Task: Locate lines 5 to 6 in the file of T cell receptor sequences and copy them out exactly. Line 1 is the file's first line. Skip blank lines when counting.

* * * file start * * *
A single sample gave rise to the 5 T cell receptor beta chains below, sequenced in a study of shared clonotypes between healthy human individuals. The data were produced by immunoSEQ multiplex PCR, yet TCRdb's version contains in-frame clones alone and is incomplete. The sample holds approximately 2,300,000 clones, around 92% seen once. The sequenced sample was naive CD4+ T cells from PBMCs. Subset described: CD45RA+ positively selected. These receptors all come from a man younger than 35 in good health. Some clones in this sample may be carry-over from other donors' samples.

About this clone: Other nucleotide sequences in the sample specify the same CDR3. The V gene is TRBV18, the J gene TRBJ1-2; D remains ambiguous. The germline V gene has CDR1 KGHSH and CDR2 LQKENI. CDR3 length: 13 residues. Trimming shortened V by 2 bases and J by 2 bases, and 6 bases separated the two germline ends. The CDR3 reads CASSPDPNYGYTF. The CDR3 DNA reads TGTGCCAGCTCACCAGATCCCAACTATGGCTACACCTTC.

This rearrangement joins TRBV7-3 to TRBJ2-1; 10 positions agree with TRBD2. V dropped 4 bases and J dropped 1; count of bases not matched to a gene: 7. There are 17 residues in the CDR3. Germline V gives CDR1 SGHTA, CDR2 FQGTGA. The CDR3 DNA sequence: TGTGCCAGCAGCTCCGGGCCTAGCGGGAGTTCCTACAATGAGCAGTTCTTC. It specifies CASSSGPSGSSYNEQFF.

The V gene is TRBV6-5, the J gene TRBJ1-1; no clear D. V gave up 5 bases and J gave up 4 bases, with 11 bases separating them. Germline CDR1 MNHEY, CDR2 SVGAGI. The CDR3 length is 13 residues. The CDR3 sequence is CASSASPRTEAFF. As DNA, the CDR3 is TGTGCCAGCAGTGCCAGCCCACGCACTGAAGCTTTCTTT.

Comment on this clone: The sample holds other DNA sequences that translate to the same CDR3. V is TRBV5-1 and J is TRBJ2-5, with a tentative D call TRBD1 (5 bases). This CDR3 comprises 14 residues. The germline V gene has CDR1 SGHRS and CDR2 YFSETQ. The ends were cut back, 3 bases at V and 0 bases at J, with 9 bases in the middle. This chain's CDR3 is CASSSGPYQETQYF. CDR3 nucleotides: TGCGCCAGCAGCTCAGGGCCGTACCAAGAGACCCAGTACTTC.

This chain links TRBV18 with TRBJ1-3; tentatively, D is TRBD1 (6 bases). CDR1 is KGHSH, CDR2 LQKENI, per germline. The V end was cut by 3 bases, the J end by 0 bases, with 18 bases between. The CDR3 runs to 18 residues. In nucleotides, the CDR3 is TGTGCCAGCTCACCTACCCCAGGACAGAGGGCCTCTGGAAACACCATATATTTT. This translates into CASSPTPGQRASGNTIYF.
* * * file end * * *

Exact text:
Comment on this clone: The sample holds other DNA sequences that translate to the same CDR3. V is TRBV5-1 and J is TRBJ2-5, with a tentative D call TRBD1 (5 bases). This CDR3 comprises 14 residues. The germline V gene has CDR1 SGHRS and CDR2 YFSETQ. The ends were cut back, 3 bases at V and 0 bases at J, with 9 bases in the middle. This chain's CDR3 is CASSSGPYQETQYF. CDR3 nucleotides: TGCGCCAGCAGCTCAGGGCCGTACCAAGAGACCCAGTACTTC.

This chain links TRBV18 with TRBJ1-3; tentatively, D is TRBD1 (6 bases). CDR1 is KGHSH, CDR2 LQKENI, per germline. The V end was cut by 3 bases, the J end by 0 bases, with 18 bases between. The CDR3 runs to 18 residues. In nucleotides, the CDR3 is TGTGCCAGCTCACCTACCCCAGGACAGAGGGCCTCTGGAAACACCATATATTTT. This translates into CASSPTPGQRASGNTIYF.